How to Install NFS Server on Debian 10 (Buster)
NFS (Network File system) is a client-server file system protocol which allows multiple system or user to access the same shared folder or file. The latest is NFS version 4. The shared file will be like if they were stored locally. It provides central management which can be secured with a firewall and Kerberos authentication.
This article will guide you to install the NFS server in Debian 10 and mount it on a client machine.
- NFS server : 192.168.122.126 (Debian 10)
- NFS Client : 192.168.122.173 (Any Linux system)
NFS Server Installation
Before proceeding to install the NFS server, first make sure your system is up to date. Run below command
$ sudo apt-get update
Install nfs package using the following command,
$ sudo apt install nfs-kernel-server
Make a directory to share files and folders over NFS server.
$ sudo mkdir –p /mnt/nfsshare
As NFS share will be used by any user in the client, the permission is set to user ‘nobody‘ and group ‘nogroup‘.
$ sudo chown nobody:nogroup /mnt/nfsshare
Make user shared folder has sufficient permission to read and write the files inside it. However, you can set it as per your requirement.
$ sudo chmod 755 /mnt/nfsshare
Add the export information in /etc/exports file
$ sudo vi /etc/exports
Add the following entry at the end of the file.
Your /etc/export file should look like,
- rw: read and write operations
- sync: write any change to the disc before applying it
- no_subtree_check: disables subtree checking
Now, export the shared directory.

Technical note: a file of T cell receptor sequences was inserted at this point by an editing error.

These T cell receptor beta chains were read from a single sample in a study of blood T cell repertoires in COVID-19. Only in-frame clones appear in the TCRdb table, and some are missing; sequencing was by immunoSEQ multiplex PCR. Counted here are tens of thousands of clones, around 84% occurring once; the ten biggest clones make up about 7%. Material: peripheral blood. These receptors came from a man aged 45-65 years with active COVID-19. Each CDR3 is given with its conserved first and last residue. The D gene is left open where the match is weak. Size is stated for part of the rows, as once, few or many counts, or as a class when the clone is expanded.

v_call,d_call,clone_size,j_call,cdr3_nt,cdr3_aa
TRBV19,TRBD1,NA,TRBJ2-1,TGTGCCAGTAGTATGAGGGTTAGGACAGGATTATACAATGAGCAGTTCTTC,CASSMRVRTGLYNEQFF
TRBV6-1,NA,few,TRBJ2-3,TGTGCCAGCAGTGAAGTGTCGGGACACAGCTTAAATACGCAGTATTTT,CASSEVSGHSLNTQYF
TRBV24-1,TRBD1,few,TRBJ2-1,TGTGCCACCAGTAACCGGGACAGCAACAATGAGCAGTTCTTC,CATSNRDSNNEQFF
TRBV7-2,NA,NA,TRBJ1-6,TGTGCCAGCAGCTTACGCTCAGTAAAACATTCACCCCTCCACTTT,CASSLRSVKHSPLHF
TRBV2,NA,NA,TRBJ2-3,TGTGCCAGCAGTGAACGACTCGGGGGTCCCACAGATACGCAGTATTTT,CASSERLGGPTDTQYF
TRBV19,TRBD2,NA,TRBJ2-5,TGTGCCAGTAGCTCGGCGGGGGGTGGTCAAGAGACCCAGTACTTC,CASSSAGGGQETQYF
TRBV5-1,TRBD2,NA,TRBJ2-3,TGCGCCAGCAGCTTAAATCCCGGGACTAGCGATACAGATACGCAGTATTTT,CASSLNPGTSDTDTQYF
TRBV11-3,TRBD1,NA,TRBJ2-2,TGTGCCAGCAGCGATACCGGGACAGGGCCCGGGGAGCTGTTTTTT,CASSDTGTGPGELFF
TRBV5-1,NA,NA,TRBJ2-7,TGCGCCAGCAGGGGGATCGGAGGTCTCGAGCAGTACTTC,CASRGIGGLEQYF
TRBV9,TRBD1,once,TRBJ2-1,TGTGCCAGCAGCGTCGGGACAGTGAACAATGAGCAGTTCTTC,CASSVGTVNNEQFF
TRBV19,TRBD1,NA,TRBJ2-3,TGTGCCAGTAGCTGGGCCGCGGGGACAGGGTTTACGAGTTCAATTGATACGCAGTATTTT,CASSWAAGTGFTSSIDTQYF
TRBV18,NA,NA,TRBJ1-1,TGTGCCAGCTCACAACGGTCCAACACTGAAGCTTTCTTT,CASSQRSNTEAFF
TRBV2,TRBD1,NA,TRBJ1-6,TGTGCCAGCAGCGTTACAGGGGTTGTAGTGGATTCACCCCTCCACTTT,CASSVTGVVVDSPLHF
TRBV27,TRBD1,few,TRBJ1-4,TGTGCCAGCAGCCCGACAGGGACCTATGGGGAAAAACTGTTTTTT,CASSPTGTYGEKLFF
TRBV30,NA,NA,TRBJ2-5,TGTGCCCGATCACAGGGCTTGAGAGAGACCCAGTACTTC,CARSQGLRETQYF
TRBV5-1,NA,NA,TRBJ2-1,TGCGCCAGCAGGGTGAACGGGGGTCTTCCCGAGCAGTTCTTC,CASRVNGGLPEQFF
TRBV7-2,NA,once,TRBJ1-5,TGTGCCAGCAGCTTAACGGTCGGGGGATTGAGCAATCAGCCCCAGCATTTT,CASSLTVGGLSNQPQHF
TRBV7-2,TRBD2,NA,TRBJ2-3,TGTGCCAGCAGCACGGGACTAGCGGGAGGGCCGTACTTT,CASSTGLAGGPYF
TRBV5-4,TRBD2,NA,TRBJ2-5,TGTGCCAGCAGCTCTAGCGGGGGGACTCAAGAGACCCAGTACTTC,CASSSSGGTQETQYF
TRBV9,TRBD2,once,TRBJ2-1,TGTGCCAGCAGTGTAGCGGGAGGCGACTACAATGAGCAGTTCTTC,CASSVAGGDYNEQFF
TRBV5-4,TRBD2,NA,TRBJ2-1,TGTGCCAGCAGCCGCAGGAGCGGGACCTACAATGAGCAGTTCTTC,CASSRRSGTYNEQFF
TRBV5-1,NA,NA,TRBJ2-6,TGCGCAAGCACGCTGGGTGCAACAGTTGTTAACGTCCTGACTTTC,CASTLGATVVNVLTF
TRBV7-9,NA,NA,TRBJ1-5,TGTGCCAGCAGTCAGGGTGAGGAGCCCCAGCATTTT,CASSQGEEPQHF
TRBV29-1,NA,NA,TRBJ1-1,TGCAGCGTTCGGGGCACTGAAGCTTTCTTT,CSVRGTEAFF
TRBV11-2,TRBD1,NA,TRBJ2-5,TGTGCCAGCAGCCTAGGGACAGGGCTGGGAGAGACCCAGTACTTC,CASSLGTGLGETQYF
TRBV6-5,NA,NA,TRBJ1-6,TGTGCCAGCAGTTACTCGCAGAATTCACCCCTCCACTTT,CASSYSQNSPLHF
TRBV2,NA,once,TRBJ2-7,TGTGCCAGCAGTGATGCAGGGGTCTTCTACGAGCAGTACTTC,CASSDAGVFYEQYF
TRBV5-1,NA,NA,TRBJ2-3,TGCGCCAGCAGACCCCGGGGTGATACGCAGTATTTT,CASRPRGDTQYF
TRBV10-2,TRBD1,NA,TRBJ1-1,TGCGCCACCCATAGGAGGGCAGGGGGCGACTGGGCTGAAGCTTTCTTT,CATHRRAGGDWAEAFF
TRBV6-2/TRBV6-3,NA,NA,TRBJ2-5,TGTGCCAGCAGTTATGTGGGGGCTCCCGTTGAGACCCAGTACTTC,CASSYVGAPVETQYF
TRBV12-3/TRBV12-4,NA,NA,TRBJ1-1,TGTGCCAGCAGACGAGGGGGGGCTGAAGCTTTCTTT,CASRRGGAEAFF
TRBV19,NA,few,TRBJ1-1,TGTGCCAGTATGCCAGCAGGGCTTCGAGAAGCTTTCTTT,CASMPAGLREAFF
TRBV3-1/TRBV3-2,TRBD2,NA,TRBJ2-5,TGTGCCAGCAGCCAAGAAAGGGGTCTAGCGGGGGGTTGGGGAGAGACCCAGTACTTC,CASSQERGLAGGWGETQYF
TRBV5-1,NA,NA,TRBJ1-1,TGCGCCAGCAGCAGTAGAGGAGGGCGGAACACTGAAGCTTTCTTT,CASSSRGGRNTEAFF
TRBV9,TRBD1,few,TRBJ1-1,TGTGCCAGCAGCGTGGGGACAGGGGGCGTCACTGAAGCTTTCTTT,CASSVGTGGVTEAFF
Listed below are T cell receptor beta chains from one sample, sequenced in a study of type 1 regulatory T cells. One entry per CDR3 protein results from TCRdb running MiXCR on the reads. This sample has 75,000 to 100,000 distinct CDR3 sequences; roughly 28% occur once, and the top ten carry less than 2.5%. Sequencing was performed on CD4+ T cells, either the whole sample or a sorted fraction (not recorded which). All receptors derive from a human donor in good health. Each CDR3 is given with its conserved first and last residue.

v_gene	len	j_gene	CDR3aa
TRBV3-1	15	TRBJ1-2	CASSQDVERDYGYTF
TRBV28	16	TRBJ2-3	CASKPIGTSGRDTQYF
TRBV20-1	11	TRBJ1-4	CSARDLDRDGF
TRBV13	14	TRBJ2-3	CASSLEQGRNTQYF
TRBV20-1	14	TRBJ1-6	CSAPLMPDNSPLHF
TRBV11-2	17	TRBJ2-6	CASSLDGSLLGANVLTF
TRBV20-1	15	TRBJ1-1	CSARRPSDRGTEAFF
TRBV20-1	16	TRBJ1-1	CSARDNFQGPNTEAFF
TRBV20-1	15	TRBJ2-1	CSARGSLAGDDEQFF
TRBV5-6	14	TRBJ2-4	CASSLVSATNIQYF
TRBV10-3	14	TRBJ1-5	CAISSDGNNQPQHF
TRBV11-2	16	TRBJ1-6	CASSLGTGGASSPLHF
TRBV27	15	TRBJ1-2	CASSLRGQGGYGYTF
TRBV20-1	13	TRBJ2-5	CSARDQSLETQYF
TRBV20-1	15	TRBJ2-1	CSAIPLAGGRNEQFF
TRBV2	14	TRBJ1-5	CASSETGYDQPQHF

$ sudo exportfs –a
This shouldn’t show any error. Meaning, your configuration is correct.
If you are running a firewall on your Debian, allow the client to connect to NFS by using the following command,
$ sudo ufw allow from 192.168.122.173/32 to any port nfs
NFS Client Mount
Now, let’s mount our NFS share in the client machine. Install NFS common package,
For Ubuntu Debian / Ubuntu
$ sudo apt install nfs-common
Make a directory to access the shared folder from the server.
$ sudo mkdir -p /mnt/shared_nfs
For permanent mount add the following entry in /etc/fstab file. Open the file using any of your favorite editors.
$ sudo vi /etc/fstab
Add following line at the end of the file,
192.168.122.126:/mnt/nfsshare /mnt/shared_nfs nfs4 defaults,user,exec 0 0
Your file should look like,
- 192.168.122.110:/mnt/nfsshare = shared folder coming from nfs server
- /mnt/shared_nfs = mount directory in client machine
- nfs4 = signifies nfs version 4
- defaults,user,exec = Permit any user to mount the file system also allow them to exec binaries
Mount the NFS file system using command mount as follows.
$ sudo mount -a
You can test the connection by creating a file in /mnt/shared_nfs on the client machine.
Use ‘df -h’ command to see the mount point as shown below,
Let’s try to create a file with touch command on a NFS share,
$ cd /mnt/shared_nfs $ touch testFile.txt
If this doesn’t show any error your configuration is fine and you are ready to use NFS share system.
That’s all. This tutorial guides you to install NFS share on a server and mount in a client. Thank you for reading the article.
Read Also : How to Install GitLab on Debian 10 (Buster)
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